Two moms talking about our families' lives with type 1 diabetes
Our son was diagnosed with type 1 diabetes at the age of 14 months. Like any other parents living with this dragon, we had to measure every ounce of milk, had to fight to get him to eat something – anything – to match our over-estimate of how much we thought he would eat. At times we stayed home from social gatherings and outings because it took too much energy to plan and to pack and to haul all the stuff. Sometimes we felt isolated, overwhelmed, resentful. I had prayed for only one thing: for our children to be healthy. I had begged: Please, God, not _______ (fill in the blank with any affliction that holds an annual fundraising run). Please protect them from illness and harm. Funny that I never thought to beg off diabetes.
After the shock of diagnosis wore off, often I would think: this is not what I had planned for our family. I had envisioned long walks, hand-in-hand-in-hand on sunny days… without looking for signs of an exercise-induced low. I had imagined waking gradually on a Saturday morning, all of us cuddling in our big bed and having a leisurely breakfast when we felt like eating… not rushing to check blood sugar because we’d slept through a middle of the night check. I had planned on sending my children off to kindergarten with a confident wave and then heading off to my reclaimed career with a go-mug in my hand and a spring in my step… not returning to the elementary school to help with snack time, not clutching my cell phone and waiting for that call and then feeling guilty when I got distracted and missed it. This is a club I never wanted to join. I didn’t want to be this family.
Sometimes we would encounter another family who was challenged by more than one dragon, sparring with type 1 diabetes on one side and autism on the other. Or cancer, Down’s Syndrome, or celiac disease. Or two family members with diabetes. And I would think, well at least we only have the one dragon. We had come close a few years ago when my young daughter had a high blood sugar scare, and it seemed inevitable that she, too, would become insulin-dependent. But after months of watching and waiting, nothing more happened. Whew! We had dodged that syringe, still had only one dragon in our family. I may not have wanted to join the Families Living with Diabetes Club, but I really didn’t want to join the Double Dippers Club!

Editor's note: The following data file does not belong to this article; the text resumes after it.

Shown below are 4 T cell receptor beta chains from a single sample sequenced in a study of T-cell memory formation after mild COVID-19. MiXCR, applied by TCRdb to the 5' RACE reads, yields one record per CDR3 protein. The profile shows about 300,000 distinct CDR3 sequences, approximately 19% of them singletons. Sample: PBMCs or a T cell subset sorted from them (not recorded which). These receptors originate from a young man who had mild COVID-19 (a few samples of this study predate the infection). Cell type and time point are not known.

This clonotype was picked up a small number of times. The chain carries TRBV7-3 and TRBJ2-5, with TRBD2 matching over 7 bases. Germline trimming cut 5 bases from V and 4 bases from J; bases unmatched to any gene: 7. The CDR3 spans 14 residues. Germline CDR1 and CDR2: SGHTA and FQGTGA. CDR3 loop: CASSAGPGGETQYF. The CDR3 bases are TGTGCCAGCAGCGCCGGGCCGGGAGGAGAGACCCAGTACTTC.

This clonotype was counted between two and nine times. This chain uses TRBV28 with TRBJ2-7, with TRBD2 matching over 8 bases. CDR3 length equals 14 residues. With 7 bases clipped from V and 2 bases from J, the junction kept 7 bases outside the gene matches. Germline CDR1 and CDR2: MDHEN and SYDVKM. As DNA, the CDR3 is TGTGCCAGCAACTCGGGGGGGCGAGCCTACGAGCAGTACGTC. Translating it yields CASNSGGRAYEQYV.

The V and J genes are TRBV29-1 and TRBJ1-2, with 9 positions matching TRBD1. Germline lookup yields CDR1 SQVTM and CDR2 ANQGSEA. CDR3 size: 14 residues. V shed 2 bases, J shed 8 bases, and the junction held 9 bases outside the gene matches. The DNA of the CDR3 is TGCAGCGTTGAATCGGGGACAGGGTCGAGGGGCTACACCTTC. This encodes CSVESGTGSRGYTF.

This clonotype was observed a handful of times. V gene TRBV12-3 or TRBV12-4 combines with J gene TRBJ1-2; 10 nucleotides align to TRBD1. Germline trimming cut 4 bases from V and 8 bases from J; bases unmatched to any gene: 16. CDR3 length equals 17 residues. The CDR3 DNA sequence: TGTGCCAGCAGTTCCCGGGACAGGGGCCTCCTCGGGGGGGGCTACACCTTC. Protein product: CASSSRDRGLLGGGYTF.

And then my membership card arrived in the form of my own celiac disease diagnosis. I tumbled down through many of the same feelings of grief, anger and sadness that we had processed years earlier when diabetes had set up camp in our home. Anger? Oh, yes, I was mad: That’s just what we need is more food restrictions, more to think about and plan for, more of a burden at restaurants and in the homes of family and friends gullible enough to invite us. More worries about complications, future health, and the genetic burden we have passed on to our kids. This isn’t fair. We already have our share. This is not what I envisioned for our family. I don’t want us to be that family.
Have you ever had that feeling? That this – whatever “this” is – was not what you signed up for? Maybe your “this” is diabetes and/or celiac disease, too. Maybe it’s another medical issue, or poverty, or family estrangement, or a learning disability, or the death of a loved one. Maybe it’s the loss of a job, or loneliness, or feeling trapped in a routine that is less than you hoped for your life. Whatever it is, a friend reminded me lately: Everyone has something. So for your “something”, I just want to say: I’m sorry you have to deal with that. I’m sorry that it gets you down sometimes. Maybe if we come together with our different battles, in unity over the fact that we all have battles, that we’re all that family in some way… maybe then it won’t feel quite so hard.
I can’t say that I’ve gotten to a place of complete acceptance about our family’s challenges. Some days I’m still mad or overwhelmed. Some days I wish we could put it all down for a day, take a rest. On that magical day, our family would eat pizza and fluffy croissants and regular maple syrup and battered fish and chips — all without counting a gram — and I would chase it all down with a nice, dark beer. I would take Communion again; all of it. My son would go to birthday parties and sleep-overs without me worrying about that missed slice of pizza or the possibility of him sleeping through the middle of the night BG check. What a blessing that would be for a day.
But there are blessings in our regular life, too. Lots of them. Now there are more times than not when I think: It is what it is, and we’re coping just fine. Most days I don’t need fluffy croissants or beer; these days I only occasionally feel frustrated when there’s only regular cake instead of gluten-free. We have a system to deal with carb-counting and rising blood sugar.
Though it’s not the way I would have chosen, I wouldn’t trade my family for the world. Dragons and all.
Now that you’re living with diabetes, how is your family not what you envisioned?
For more about families living well with type 1 diabetes, visit WaltzingTheDragon.ca.